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Alright, Jeff Bezos has successfully reached the verge of space on the vehicle from his spaceflight venture Blue Origin, what’s next? According to Space News, the number two billionaire in the world arranged the industry group including Blue Origin, Sierra Space and some other companies and organizations. They want to build a commercial space station. 

In a presentation associated with the 72nd International Astronautical Congress here, the industry consortium announced its intent to develop Orbital Reef, a modular space station that would be ready to host crews and payloads in the latter half of the 2020s, allowing for a transition from the International Space Station before its projected retirement at the end of the decade.

All companies will contribute a piece to the Space Station

Every member of the team has its area of responsibility. Blue Origin will develop large -diameter core modules and utility systems, as well as provide launch services using its New Glenn rocket under development. Sierra Space, who is a core partner, will provide the station with an inflatable module design called LIFE and its Dream Chaser cargo spaceplane. Boeing will contribute a science module and its CST-100 Starliner crew vehicle, as well as handling station operations, maintenance and engineering. Redwire Space will be responsible for microgravity research and manufacturing, as well as payload operations and deployable structures. Genesis Engineering Solutions will provide a “Single Person Spacecraft” pod it is developing, while Arizona State University will lead a university consortium handling research and outreach.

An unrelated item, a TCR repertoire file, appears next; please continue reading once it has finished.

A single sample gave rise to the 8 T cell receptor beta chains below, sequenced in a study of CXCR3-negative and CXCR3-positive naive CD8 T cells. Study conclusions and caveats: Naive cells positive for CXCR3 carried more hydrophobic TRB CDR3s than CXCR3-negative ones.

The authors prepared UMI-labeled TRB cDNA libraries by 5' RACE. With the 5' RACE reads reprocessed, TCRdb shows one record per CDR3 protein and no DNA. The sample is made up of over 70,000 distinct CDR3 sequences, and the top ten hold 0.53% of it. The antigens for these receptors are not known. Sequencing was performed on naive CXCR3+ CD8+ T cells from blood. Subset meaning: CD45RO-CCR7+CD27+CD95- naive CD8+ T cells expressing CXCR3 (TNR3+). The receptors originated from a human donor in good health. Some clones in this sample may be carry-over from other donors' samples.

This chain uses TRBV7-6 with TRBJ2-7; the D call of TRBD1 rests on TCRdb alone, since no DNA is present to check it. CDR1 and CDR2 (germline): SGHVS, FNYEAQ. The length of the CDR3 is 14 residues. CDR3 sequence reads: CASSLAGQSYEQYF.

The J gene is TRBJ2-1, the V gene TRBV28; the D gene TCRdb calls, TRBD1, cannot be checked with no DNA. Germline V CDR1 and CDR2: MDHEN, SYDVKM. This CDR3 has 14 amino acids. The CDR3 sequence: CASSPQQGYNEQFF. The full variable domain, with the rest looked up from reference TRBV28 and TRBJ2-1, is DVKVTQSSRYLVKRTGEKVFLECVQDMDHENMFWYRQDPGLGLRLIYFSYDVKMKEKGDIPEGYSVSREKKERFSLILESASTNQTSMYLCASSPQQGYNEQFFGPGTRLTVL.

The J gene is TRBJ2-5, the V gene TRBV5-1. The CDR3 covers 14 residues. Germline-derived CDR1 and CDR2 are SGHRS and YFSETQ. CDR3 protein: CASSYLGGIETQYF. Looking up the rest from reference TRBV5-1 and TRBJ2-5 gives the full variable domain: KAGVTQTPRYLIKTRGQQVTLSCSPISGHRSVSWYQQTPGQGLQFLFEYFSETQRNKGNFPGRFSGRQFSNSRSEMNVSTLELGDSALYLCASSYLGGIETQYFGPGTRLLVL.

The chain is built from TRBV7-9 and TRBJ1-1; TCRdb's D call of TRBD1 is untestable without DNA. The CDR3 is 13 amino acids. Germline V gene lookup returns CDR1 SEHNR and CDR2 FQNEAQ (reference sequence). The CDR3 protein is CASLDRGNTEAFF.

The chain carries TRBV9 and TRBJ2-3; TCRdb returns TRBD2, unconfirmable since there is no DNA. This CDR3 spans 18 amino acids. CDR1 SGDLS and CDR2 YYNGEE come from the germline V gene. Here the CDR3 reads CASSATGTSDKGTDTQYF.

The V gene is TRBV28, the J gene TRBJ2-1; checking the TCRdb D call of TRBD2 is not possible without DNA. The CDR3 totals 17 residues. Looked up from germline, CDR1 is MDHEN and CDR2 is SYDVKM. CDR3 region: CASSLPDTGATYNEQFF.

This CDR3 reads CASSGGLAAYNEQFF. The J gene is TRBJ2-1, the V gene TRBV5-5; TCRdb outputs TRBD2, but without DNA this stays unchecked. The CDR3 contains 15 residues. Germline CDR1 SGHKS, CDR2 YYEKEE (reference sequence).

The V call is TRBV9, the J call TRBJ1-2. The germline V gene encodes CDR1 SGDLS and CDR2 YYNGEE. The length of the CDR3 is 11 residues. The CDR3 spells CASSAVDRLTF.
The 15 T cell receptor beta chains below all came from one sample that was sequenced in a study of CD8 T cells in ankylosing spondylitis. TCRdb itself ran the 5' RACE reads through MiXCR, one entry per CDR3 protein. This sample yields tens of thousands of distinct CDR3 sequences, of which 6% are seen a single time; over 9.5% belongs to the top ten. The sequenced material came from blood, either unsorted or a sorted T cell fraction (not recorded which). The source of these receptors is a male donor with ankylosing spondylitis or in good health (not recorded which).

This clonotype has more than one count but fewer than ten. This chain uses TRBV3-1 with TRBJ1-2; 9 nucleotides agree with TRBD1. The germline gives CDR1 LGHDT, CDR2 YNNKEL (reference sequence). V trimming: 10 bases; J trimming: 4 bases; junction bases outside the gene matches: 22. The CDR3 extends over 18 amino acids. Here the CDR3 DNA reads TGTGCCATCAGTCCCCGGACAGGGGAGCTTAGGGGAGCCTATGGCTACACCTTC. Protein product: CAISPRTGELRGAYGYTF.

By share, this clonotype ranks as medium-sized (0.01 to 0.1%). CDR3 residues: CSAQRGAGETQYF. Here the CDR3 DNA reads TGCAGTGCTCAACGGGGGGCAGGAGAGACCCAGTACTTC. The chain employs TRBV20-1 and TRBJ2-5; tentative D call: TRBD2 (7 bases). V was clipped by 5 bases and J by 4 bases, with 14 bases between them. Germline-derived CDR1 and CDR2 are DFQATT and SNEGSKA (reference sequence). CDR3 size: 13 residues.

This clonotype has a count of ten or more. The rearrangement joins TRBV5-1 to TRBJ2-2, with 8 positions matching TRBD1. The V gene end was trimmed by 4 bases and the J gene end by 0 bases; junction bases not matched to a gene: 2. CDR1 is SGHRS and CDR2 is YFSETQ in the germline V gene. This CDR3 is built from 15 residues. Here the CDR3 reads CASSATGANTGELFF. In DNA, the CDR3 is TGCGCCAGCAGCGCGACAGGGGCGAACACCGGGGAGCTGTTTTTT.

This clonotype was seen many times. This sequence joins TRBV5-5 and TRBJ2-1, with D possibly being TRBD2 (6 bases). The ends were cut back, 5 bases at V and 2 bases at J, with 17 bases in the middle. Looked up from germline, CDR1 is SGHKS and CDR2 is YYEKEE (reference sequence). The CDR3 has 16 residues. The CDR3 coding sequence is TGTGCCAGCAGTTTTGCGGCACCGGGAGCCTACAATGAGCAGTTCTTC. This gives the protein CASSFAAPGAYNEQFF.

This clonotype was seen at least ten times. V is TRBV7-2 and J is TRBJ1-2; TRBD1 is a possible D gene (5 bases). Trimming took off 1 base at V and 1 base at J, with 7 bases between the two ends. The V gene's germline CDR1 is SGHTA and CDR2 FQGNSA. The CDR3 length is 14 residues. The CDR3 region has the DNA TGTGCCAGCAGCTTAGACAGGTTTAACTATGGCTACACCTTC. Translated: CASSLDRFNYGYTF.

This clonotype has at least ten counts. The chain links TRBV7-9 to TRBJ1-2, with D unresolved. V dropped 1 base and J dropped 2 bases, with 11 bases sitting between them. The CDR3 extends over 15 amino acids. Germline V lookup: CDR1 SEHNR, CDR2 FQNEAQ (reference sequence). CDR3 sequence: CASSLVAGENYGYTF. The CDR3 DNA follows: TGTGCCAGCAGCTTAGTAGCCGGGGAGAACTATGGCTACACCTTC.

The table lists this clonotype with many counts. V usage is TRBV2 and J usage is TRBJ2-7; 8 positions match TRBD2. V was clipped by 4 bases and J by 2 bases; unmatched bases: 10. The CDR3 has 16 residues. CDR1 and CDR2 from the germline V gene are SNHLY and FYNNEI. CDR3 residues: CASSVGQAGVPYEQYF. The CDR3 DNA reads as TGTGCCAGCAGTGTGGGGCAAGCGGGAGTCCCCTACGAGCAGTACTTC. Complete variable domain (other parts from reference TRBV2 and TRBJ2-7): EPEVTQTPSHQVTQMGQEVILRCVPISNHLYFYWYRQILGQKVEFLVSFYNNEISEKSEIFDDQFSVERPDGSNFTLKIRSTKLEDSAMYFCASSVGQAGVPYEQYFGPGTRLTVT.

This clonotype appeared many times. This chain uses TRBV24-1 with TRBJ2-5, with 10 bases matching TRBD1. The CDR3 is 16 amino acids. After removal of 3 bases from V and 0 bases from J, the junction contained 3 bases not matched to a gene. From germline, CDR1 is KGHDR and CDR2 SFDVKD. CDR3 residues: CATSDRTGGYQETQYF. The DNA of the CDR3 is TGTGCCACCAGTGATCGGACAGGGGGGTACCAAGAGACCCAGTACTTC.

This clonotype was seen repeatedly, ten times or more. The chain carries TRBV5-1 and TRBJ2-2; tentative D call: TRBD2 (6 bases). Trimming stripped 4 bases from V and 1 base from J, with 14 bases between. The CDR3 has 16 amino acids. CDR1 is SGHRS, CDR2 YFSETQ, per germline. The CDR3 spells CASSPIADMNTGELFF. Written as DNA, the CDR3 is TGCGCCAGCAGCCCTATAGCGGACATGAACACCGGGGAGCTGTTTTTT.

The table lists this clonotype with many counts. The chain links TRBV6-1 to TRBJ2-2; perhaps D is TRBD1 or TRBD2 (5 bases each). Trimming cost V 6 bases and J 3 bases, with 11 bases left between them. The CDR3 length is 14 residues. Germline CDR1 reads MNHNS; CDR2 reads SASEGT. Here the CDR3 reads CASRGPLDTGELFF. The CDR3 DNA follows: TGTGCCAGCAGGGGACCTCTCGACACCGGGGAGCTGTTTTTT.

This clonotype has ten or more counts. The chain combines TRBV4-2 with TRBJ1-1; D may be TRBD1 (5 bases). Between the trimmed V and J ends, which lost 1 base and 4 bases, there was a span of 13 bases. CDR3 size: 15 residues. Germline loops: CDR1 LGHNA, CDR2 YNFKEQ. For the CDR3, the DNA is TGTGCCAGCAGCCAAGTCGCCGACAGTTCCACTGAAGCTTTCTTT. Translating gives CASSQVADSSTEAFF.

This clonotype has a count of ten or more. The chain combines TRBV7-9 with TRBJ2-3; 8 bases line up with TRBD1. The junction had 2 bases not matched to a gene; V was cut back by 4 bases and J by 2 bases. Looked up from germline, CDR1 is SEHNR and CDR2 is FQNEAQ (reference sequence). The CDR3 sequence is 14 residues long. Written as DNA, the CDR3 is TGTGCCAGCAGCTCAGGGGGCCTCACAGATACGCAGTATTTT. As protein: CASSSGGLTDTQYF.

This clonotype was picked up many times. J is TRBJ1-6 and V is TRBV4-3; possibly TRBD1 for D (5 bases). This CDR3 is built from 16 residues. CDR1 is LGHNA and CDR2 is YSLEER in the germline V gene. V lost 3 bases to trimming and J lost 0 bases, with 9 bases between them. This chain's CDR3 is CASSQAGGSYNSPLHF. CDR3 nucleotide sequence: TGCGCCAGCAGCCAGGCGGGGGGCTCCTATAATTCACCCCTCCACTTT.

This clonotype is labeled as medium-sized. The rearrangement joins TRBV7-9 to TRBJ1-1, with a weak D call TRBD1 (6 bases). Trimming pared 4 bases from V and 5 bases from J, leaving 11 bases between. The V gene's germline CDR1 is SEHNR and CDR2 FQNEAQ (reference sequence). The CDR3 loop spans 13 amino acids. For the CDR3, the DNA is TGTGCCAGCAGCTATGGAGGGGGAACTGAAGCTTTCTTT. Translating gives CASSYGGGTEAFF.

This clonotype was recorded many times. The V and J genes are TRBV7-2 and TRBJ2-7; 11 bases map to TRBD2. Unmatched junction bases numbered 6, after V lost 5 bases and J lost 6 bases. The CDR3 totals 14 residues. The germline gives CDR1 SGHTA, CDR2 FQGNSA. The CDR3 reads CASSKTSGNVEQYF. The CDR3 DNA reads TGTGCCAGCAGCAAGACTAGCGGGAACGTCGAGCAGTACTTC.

The Verge also notices that the Orbital Reef is supposed to be as large as the International Space Station. To be more clear, the Orbital Reef will be able to house up to 10 people, and all members will have separate areas for living and conducting science. The company claims that Orbital Reef will be a “mixed-use business park” in space that will have multiple ports and berths for visiting spacecraft and modules, along with various utilities and amenities. The co-working space station will be suitable for a lot of users: space agencies, media and travel companies, entrepreneurs and investors, tech companies, and more.

“As the premier commercial destination in low Earth orbit, Orbital Reef will provide the essential infrastructure needed to scale economic activity and open new markets in space,” Blue Origin writes in a press release. 

During a press conference, Blue Origin and its colleagues/partners didn’t reveal the price of the station, as well as they didn’t uncover how much money each partner would give to the project. “The question you’re asking is part of our business case and not going to give you a specific number,” Brent Sherwood, senior vice president of advanced development programs for Blue Origin, said when asked about the total cost of Orbital Reef.

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